Yet while Pekar sees the codification of Jewish thought as a crucial dynamic underlying justifications for Israeli policy, the “ism” that he ultimately holds accountable for Israel’s crime isn’t Judaism: it’s colonialism and its basis in perceived racial superiority. It’s impossible to tell the story of the Palestinians without noting their virtual permanent state of colonization, from centuries of being ruled by the Ottoman Turks, followed by the Europeans under the League of Nations mandate system, to now, the Israelis. While Jews in the West eventually managed to at least gain a certain amount of the status associated with whiteness, Muslims and Arabs remained strangers to Europeans and Americans. Pekar notes that “a majority of Jews here in Cleveland wouldn’t complain about Jews being mistreated,” and argues that is because of Muslims’ outsider status as non-whites. The colonialist impulse is, to Pekar, a betrayal of fundamental Jewish values, a betrayal that can be seen in Israeli cooperation with another colonialist state, apartheid South Africa, in the field of nuclear weapons, Israeli arms sales to Latin American right-wing dictatorships such a Pinochet’s Chile, and, ironically, in Israeli cooperation with Iran’s totalitarian theocracy as part of Ronald Reagan’s Iran-Contra scheme. The Jews may be “the most viciously persecuted ethnic group,” Pekar argues, but the policies that the Israeli state has pursued towards the Palestinian people are “not only immoral, but also self-destructive.”
These books deal with the same basic question but come to conclusions that, while not at odds with each other, reveal something of the possible range of positions that progressive Jews may take in regards to Israel’s policy of occupation and settler colonialism. The last panel of Glidden’s book shows her starting to work through what she’d learned during her Birthright trip: “What’s the deal with that place?” she’s asked. After a thoughtful pause, she begins: “Well…” Glidden’s experience in what she calls the “Land of I Don’t Know” has left her with a deeper understanding of the complexities of Jewish identity as seen through both the lens of history and the lens of her brief but intense exposure to a particular vision of what Israel should mean to the Jewish people, but she is still trying to figure out her place. Pekar, on the other hand, sees the history that he recounts to Waldman as leading him to one conclusion: nothing in the region will improve as long as Israel continues to betray the core values that the Jewish people should have taken from that history. At the end of the book, he throws his hands up, seeing Israel’s colonization of Palestinian land as something that demonstrates the fundamental intractability of the problem: “And those religious settlers are claiming that God gave them the land for all time. If that’s the case, then show me the deed.”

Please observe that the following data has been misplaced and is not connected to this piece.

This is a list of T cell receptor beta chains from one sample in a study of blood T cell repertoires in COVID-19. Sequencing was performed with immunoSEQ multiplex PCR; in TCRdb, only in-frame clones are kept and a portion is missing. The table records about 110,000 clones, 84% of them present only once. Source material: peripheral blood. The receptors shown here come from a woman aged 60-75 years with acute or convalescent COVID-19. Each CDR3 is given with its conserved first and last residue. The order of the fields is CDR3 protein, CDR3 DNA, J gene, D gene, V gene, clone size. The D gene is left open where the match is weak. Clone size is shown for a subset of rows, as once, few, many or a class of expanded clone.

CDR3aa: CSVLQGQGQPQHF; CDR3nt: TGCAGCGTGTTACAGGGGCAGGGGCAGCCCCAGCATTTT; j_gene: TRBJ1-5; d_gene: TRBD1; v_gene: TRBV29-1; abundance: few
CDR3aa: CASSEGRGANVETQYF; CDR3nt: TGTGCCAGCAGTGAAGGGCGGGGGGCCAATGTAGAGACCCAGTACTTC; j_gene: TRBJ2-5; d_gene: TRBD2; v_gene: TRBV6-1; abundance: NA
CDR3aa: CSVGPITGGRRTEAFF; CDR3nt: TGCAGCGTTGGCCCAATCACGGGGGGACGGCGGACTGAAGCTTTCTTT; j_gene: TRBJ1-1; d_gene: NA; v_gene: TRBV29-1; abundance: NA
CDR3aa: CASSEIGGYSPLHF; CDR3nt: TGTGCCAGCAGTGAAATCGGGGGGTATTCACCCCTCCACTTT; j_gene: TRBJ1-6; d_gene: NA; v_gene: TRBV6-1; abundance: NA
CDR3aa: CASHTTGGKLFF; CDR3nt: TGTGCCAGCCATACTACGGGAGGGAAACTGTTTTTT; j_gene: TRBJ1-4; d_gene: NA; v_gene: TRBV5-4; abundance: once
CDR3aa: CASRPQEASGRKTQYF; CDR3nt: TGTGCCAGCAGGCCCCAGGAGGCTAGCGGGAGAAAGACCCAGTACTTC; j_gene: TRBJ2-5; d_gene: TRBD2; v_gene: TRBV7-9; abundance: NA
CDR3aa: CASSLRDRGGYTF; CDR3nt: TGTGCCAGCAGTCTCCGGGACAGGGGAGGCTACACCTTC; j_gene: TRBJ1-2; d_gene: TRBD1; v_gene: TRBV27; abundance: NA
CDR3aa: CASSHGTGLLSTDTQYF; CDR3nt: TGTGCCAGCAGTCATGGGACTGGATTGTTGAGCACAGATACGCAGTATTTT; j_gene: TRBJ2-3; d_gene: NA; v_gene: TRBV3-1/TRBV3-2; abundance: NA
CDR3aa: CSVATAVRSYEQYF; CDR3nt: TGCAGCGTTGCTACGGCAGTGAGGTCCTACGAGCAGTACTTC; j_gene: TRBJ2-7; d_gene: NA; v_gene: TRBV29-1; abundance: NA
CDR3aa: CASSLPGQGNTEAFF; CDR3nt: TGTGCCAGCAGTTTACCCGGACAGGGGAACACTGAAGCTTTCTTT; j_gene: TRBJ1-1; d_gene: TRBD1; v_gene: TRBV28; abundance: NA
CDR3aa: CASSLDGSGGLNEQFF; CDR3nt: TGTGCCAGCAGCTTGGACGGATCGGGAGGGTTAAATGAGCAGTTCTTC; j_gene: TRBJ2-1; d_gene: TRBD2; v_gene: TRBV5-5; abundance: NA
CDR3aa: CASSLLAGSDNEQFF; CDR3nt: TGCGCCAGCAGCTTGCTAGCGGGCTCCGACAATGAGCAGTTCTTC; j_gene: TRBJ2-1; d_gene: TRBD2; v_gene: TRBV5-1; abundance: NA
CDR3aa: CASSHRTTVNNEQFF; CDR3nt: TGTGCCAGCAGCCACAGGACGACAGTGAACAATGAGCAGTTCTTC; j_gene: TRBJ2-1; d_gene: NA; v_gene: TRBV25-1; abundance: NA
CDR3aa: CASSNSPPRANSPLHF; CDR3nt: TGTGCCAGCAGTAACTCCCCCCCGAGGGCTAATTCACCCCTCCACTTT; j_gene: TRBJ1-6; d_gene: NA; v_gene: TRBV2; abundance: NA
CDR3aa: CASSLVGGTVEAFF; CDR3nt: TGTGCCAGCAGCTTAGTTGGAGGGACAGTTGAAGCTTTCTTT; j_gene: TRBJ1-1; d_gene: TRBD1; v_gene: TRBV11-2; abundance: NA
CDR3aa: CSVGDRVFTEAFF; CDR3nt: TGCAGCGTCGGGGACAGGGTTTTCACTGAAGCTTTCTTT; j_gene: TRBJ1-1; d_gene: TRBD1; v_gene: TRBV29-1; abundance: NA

Glidden’s drawing style is elegant and understated. Her fine line work and subtle colours add an intimate character to the book, an intimacy that reflects the extent to which the book is a deep exploration of her thoughts and feelings as she engages with a series of difficult experiences and questions. Waldman’s art is more varied and daring. As we travel through centuries of Jewish history, he adapts his visual approach to fit the various eras Pekar is discussing, such as pseudo-tilework images used to represent the Jews’ experiences under Roman occupation or harsh, disjointed and deconstructed imagery that depicts the shock and horror felt by the world in the aftermath of the Holocaust.
Because of growing antisemitism, an American administration that will embolden Israel’s colonialist politics, and the cynical manipulation of accusations of antisemitism used to silence those who criticize those policies, we are in a time when questions surrounding Jewish identity and Israeli policy are only going to take on more weight. Both of these books are important contributions to our understanding of what those questions mean to a community of people who have much to gain or lose on how they are ultimately resolved.